Juan Ignacio Blanco  


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Edinburg massacre
Classification: Mass murderer
Characteristics: Tri-City Bombers gang member - Drugs robbery
Number of victims: 6
Date of murder: January 5, 2003
Date of birth: March 11, 1984
Victims profile: Jimmy Edward Almendariz, 22; brothers Jerry Eugene Hidalgo, 24, and Ray Hidalgo, 30; half brothers Juan Delgado Jr., 32, and Juan Delgado III, 20; and Ruben Rolando Castillo, 32 (rival gang members)
Method of murder: Shooting
Location: Hidalgo County, Texas, USA
Status: Sentenced to death on December 23, 2004
TDCJ Number
Date of Birth
Navarro-Ramirez, Juan R. 999490 03/11/1984
Date Received
Age (when Received)
Education Level
12/23/2004 20 08
Date of Offense
Age (at the Offense)
01/05/2003 18 Hidalgo
Hair Color
Hispanic Male Black
Eye Color
5' 08" 164 Brown
Native County
Native State
Prior Occupation
Hidalgo Texas Laborer
Prior Prison Record
Summary of incident

On 01/05/2003 in Hidalgo County, Texas, Navarro-Ramirez and 10 co-defendants entered a residence to steal a large quantity of marijuana.  During the course of stealing the marijuana, Navarro-Ramirez and his co-defendants killed six Hispanic males.


Juan Arturo Villarreal Cordova "Juanon", Robert Garza "Bobby", Jeffrey Juarez "Dragon", Reymundo Sauceda "Kito", Robert Cantu "Robbie", Salvador Solis "Little Sal", Juan Miguel Nunez "Perro", Juan Ramirez "Ram", Jorge Espinosa Martinez "Coche", and one unknown co-defendant.

Race and Gender of Victim
6 Hispanic Males

Witness in Edinburg massacre withholds testimony

The Monitor

Dec. 11, 2004

The only man to escape the 2003 massacre that left 6 others dead refused to testify on Friday in the trial of Juan Raul Navarro Ramirez, one of 11 suspected Tri-City Bombers gang members charged with capital murder.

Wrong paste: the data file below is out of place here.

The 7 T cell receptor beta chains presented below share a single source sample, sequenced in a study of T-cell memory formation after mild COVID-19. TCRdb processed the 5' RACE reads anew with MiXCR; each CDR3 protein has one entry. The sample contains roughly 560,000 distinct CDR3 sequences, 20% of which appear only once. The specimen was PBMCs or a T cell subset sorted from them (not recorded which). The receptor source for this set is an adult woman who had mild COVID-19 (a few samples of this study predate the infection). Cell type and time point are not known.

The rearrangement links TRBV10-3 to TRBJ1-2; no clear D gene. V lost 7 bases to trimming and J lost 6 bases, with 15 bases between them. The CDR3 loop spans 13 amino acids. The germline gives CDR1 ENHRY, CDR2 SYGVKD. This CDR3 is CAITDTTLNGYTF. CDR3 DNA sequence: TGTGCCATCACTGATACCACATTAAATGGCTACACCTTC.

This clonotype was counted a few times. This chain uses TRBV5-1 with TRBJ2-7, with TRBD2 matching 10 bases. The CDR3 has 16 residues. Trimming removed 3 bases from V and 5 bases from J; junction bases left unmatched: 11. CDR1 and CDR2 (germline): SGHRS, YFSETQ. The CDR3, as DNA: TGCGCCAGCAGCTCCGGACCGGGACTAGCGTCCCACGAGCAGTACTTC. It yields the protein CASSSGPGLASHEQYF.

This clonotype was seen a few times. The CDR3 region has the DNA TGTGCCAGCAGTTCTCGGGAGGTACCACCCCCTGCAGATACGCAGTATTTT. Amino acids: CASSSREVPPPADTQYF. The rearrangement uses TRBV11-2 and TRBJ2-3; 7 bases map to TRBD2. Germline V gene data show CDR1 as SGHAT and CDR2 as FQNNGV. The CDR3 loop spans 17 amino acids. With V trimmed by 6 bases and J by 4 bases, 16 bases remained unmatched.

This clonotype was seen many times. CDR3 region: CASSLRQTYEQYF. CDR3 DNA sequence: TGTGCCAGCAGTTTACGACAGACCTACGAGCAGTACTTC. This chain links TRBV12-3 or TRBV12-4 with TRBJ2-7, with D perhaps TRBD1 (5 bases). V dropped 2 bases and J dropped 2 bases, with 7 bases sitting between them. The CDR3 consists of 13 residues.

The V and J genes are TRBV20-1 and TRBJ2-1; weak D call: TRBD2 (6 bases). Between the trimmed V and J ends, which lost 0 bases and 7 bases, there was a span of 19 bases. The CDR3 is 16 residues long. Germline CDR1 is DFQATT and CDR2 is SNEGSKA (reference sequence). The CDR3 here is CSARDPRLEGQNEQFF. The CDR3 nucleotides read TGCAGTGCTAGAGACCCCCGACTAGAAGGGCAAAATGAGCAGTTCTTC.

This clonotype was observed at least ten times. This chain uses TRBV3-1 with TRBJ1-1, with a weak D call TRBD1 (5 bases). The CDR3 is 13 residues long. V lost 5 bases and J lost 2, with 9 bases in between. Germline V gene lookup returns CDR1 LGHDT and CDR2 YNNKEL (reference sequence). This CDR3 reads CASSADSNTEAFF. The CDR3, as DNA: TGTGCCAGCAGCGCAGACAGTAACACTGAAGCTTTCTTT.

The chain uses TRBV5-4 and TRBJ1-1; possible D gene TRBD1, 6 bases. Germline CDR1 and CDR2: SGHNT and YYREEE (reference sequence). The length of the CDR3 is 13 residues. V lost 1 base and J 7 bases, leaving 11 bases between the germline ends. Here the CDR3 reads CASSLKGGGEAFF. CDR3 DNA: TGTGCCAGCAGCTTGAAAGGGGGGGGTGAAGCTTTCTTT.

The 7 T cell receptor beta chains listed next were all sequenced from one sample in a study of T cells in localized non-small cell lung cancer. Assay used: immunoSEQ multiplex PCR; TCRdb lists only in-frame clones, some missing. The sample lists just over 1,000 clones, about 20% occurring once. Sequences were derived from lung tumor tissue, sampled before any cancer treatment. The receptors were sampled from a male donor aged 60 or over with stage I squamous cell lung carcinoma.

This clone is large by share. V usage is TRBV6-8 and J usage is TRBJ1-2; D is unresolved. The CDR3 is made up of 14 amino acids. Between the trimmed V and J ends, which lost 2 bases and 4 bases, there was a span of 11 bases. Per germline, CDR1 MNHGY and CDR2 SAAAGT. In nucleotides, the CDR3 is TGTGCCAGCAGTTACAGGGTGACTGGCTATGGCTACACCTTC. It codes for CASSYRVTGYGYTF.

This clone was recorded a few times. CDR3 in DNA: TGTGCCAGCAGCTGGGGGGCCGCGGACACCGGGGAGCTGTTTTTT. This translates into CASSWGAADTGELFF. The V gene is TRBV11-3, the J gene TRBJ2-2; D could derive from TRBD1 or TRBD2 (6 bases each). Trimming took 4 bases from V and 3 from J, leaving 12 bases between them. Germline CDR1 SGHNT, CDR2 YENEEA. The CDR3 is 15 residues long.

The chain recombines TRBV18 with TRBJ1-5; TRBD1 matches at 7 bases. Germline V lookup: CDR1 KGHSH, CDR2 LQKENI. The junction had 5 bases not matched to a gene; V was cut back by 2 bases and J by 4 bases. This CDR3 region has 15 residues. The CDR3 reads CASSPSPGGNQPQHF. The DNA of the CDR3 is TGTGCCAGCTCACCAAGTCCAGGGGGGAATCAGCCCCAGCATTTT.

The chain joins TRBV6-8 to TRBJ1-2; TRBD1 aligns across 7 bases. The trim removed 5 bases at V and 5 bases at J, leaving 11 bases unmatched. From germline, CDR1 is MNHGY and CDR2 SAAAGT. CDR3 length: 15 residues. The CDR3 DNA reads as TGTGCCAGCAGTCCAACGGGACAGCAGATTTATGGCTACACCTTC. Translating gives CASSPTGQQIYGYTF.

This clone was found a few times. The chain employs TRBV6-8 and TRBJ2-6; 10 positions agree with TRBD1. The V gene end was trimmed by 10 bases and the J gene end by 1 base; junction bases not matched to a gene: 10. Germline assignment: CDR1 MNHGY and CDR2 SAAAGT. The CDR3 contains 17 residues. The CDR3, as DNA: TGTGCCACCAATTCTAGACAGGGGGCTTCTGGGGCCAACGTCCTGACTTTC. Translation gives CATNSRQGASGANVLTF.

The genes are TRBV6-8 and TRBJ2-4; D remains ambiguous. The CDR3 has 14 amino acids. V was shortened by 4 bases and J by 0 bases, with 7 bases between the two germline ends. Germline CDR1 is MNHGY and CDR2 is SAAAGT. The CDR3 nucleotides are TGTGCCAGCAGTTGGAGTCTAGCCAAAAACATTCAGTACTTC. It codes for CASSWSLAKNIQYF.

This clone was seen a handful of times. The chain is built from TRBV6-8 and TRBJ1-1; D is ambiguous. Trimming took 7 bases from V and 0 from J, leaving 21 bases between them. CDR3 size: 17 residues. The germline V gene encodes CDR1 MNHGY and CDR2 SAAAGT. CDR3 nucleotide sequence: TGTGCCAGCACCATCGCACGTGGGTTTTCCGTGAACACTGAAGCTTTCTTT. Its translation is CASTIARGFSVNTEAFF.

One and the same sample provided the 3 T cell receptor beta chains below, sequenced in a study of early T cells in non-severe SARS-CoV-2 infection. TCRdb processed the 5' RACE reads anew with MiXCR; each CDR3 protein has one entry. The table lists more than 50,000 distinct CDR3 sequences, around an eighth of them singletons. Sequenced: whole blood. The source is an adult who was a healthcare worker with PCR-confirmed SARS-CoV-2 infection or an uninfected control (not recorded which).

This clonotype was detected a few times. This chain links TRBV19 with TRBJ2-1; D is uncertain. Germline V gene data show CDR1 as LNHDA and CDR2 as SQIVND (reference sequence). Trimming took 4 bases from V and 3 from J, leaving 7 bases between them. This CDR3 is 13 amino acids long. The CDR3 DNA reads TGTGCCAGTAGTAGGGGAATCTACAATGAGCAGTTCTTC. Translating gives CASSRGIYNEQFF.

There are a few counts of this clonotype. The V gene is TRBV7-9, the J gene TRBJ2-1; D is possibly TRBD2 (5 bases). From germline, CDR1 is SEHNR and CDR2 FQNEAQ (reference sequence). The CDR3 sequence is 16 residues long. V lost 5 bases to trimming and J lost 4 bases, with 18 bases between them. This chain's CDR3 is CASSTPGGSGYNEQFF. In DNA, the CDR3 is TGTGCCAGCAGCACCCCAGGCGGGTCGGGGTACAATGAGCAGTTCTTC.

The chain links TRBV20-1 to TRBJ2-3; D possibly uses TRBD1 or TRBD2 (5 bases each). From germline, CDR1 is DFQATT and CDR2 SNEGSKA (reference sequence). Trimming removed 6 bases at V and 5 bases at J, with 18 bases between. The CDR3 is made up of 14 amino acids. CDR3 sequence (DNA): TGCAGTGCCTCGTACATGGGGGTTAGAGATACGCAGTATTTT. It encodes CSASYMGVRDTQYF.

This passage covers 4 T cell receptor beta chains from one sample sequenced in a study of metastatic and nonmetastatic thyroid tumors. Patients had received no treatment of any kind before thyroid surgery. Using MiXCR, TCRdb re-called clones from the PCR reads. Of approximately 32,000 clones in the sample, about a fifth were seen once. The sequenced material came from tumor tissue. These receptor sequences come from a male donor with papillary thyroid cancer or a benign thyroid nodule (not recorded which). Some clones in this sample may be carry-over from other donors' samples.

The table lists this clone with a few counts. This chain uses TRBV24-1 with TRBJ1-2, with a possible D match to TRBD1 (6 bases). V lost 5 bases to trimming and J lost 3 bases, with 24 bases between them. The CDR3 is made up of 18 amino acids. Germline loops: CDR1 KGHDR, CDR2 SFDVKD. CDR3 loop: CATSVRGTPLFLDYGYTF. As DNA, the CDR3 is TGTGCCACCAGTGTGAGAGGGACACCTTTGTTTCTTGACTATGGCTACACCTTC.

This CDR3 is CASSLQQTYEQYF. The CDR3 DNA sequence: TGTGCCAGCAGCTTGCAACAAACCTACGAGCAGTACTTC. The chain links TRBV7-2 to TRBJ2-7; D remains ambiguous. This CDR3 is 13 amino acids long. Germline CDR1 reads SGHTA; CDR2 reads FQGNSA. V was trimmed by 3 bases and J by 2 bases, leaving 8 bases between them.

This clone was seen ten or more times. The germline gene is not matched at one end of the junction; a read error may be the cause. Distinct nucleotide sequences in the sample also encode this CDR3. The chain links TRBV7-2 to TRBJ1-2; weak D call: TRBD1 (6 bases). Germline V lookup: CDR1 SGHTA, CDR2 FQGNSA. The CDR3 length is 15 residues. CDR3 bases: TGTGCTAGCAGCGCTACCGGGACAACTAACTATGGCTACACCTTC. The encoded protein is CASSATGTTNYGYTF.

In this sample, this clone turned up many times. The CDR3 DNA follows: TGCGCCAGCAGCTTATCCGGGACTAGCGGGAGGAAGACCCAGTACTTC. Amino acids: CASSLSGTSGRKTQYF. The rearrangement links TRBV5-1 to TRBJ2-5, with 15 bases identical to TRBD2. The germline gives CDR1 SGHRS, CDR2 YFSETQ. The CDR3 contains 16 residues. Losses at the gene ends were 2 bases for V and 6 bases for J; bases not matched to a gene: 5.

Days after the slayings, Juan Delgado Villa, 35, told Edinburg police he dove through the window of the small house at 2515 E. Monte Cristo Road and ran, leaving behind his cousins and childhood friends as rounds of gunshots ensued. Arrested 2 days after the murders on Jan. 7, 2003, for being in the country illegally, Villa was transferred from federal custody to Hidalgo County Jail under a subpoena to testify in Ramirezs trial.

Ramirez, 20, is the youngest defendant charged with the murders of rival gang members during a drug and weapons raid and the 1st to stand trial for those murders. He pleaded innocent to the charges.

Though Ramirez has not been identified as a shooter, Hidalgo County prosecutors are seeking the death penalty under the law of parties, which allows for a person to face the punishment if he or she conspires with others to commit a criminal act that ends in a slaying.

Multiple gunshots killed Jimmy Edward Almendariz, 22; brothers Jerry Eugene Hidalgo, 24, and Ray Hidalgo, 30; half brothers Juan Delgado Jr., 32, and Juan Delgado III, 20; and Ruben Rolando Castillo, 32.

Police found five of the bodies in or around the smaller of 2 houses on the property, where Villa had also been present. In the larger home, the assailants left Rosie Gutierrez - the mother of the Hidalgo brothers - alive, tied to her bed with an extension cord near her slain son Jerry Hidalgo. Gutierrez was publicly thought to be the lone survivor until a police detectives testimony during Ramirezs trial revealed Villas escape.

Earlier Friday, jurors heard Gutierrezs muffled 9-1-1 call in which she told a dispatcher that masked men had entered her home and shot her son. She told the dispatcher she did not see how many men there were or who had been killed, only that they were armed with semiautomatic rifles. Jurors heard Gutierrez scream and cry when she untied herself and saw her sons body.